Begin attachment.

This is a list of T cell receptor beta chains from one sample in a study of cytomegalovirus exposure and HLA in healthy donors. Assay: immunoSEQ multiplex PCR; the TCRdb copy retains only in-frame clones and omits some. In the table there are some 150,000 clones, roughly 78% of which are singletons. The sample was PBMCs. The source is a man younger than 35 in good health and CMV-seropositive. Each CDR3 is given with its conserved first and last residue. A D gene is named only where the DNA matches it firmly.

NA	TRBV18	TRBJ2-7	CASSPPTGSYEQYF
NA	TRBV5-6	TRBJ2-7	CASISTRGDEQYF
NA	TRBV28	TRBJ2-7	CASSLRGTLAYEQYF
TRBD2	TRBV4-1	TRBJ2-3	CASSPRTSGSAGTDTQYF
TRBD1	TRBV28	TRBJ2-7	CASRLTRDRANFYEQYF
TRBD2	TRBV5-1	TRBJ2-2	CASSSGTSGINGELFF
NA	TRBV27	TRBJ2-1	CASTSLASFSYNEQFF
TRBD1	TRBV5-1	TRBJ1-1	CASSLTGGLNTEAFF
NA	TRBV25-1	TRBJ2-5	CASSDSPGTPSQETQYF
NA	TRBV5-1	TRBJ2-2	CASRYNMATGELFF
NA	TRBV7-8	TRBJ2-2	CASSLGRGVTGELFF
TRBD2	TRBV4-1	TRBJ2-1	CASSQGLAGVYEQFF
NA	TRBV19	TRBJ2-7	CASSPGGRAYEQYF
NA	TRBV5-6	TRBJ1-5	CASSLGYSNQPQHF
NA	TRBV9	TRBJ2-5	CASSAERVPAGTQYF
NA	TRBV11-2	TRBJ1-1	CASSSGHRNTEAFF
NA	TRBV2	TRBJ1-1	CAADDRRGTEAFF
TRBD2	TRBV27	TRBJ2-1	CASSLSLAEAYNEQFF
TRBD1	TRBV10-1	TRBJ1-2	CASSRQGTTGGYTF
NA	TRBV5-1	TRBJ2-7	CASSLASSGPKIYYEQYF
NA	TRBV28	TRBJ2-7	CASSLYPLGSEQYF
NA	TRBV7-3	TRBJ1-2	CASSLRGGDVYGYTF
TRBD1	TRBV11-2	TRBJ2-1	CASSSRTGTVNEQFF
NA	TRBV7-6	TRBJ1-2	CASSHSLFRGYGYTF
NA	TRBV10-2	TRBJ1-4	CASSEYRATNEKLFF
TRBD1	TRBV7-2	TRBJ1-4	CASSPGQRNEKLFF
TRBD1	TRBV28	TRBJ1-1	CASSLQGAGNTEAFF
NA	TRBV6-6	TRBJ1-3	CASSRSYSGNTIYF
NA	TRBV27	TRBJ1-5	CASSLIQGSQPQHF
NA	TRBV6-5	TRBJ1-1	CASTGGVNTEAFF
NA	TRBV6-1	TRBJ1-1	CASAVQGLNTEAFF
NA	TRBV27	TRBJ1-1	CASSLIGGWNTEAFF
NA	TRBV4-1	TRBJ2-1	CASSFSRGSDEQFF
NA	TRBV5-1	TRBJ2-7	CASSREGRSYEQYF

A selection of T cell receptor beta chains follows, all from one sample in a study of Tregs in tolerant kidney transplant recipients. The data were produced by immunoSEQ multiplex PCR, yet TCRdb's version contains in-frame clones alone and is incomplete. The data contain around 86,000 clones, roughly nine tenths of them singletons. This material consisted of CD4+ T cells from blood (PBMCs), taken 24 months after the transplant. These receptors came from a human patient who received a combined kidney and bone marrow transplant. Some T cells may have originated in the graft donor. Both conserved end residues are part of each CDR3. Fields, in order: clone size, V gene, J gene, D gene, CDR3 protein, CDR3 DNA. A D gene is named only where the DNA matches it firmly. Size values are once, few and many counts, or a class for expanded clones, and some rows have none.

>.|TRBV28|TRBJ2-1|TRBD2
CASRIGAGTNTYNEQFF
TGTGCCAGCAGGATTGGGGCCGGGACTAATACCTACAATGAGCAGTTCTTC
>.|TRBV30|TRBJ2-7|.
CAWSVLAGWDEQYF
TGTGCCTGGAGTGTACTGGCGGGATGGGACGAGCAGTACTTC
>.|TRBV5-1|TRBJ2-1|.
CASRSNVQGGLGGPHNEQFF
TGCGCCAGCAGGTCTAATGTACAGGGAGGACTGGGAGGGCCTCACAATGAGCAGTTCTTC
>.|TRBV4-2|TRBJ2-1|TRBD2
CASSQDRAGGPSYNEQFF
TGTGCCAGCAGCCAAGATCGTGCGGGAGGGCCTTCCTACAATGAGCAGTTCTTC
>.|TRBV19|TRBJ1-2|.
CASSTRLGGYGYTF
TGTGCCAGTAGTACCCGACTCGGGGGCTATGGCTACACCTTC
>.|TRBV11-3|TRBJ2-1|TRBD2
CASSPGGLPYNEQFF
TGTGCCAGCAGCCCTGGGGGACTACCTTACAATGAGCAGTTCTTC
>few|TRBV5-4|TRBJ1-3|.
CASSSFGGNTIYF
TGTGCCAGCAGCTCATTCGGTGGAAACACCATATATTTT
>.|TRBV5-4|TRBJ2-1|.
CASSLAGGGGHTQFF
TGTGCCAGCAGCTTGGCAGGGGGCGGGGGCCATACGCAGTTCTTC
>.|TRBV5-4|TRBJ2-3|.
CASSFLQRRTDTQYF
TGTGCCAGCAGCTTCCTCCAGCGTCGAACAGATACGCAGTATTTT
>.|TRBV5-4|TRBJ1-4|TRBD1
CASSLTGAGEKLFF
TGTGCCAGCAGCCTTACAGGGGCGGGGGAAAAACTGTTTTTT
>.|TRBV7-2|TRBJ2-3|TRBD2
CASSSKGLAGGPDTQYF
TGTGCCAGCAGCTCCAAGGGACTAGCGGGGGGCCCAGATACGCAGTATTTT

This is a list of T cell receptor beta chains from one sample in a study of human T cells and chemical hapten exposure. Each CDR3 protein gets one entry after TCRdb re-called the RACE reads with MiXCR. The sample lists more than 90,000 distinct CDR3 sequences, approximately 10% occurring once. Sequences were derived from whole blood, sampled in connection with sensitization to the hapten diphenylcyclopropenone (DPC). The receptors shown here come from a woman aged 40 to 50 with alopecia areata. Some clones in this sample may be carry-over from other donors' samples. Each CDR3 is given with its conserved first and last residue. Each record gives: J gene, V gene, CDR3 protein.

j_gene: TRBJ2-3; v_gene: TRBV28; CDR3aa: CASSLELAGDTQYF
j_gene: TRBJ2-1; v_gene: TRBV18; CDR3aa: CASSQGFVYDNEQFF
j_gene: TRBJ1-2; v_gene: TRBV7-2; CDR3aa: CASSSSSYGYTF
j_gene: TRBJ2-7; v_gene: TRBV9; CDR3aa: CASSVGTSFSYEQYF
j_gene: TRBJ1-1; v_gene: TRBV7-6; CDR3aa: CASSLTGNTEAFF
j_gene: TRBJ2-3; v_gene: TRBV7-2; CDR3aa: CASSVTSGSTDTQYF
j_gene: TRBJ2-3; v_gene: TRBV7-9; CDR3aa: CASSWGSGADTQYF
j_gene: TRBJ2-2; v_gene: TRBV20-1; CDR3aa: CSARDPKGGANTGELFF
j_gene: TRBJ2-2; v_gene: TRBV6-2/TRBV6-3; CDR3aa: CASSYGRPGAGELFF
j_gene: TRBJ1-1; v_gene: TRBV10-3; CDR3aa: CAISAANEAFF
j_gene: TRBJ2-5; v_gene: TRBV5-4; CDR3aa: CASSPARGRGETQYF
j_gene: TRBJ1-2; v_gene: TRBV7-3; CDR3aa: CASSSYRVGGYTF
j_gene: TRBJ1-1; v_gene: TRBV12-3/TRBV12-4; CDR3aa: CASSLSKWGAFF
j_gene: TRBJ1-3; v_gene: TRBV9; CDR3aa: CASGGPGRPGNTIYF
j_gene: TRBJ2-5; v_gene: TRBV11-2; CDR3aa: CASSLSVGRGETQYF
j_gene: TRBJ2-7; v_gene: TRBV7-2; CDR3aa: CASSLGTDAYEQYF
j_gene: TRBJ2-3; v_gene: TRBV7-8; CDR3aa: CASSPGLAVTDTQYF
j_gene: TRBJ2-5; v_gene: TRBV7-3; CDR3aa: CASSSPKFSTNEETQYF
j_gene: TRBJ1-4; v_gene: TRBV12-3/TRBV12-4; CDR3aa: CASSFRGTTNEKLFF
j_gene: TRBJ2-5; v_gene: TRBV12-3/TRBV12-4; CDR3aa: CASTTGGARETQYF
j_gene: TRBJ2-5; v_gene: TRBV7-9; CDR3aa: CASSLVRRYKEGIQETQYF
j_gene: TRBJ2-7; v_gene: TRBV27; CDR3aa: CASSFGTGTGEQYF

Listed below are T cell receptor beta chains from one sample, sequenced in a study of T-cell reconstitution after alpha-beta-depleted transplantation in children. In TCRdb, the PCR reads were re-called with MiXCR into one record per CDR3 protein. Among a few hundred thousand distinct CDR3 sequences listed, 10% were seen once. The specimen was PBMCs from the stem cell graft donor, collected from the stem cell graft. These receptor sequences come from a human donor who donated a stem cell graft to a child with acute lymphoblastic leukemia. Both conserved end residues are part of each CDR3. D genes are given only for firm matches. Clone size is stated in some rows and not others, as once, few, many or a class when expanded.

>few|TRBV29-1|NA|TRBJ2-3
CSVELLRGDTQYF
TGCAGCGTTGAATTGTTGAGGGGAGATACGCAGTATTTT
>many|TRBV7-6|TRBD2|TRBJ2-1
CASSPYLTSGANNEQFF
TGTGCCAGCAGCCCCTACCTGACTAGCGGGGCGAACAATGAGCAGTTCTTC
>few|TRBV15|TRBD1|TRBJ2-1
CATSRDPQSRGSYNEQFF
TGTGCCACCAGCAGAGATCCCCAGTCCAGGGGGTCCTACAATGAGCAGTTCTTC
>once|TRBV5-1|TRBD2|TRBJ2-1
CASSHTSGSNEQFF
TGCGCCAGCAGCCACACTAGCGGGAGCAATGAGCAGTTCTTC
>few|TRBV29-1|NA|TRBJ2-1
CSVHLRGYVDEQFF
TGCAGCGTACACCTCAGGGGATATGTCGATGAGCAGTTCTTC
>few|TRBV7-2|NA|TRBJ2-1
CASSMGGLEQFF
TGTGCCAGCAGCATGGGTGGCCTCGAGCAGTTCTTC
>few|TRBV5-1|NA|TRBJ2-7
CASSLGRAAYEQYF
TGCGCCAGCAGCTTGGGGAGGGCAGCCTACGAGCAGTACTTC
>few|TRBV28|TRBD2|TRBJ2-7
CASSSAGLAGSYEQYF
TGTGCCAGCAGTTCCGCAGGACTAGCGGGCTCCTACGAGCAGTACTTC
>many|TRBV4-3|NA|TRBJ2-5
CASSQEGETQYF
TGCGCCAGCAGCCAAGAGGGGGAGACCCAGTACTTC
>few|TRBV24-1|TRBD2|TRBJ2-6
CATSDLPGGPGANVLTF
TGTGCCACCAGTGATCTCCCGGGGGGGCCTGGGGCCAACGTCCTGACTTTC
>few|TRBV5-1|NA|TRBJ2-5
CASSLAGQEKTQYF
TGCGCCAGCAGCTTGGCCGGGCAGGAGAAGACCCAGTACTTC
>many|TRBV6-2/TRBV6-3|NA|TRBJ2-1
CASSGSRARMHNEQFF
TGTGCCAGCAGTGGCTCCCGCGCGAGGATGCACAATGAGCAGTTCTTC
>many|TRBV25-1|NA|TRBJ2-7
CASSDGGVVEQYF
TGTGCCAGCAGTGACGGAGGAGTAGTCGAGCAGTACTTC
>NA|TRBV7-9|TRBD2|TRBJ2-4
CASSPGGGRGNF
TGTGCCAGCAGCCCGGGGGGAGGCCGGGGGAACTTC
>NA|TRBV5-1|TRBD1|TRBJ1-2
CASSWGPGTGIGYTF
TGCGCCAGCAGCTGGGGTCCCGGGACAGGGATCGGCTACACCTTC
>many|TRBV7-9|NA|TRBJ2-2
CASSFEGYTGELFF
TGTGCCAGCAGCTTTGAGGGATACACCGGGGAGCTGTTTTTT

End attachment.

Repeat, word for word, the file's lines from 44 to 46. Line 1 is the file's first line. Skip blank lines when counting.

CASRSNVQGGLGGPHNEQFF
TGCGCCAGCAGGTCTAATGTACAGGGAGGACTGGGAGGGCCTCACAATGAGCAGTTCTTC
>.|TRBV4-2|TRBJ2-1|TRBD2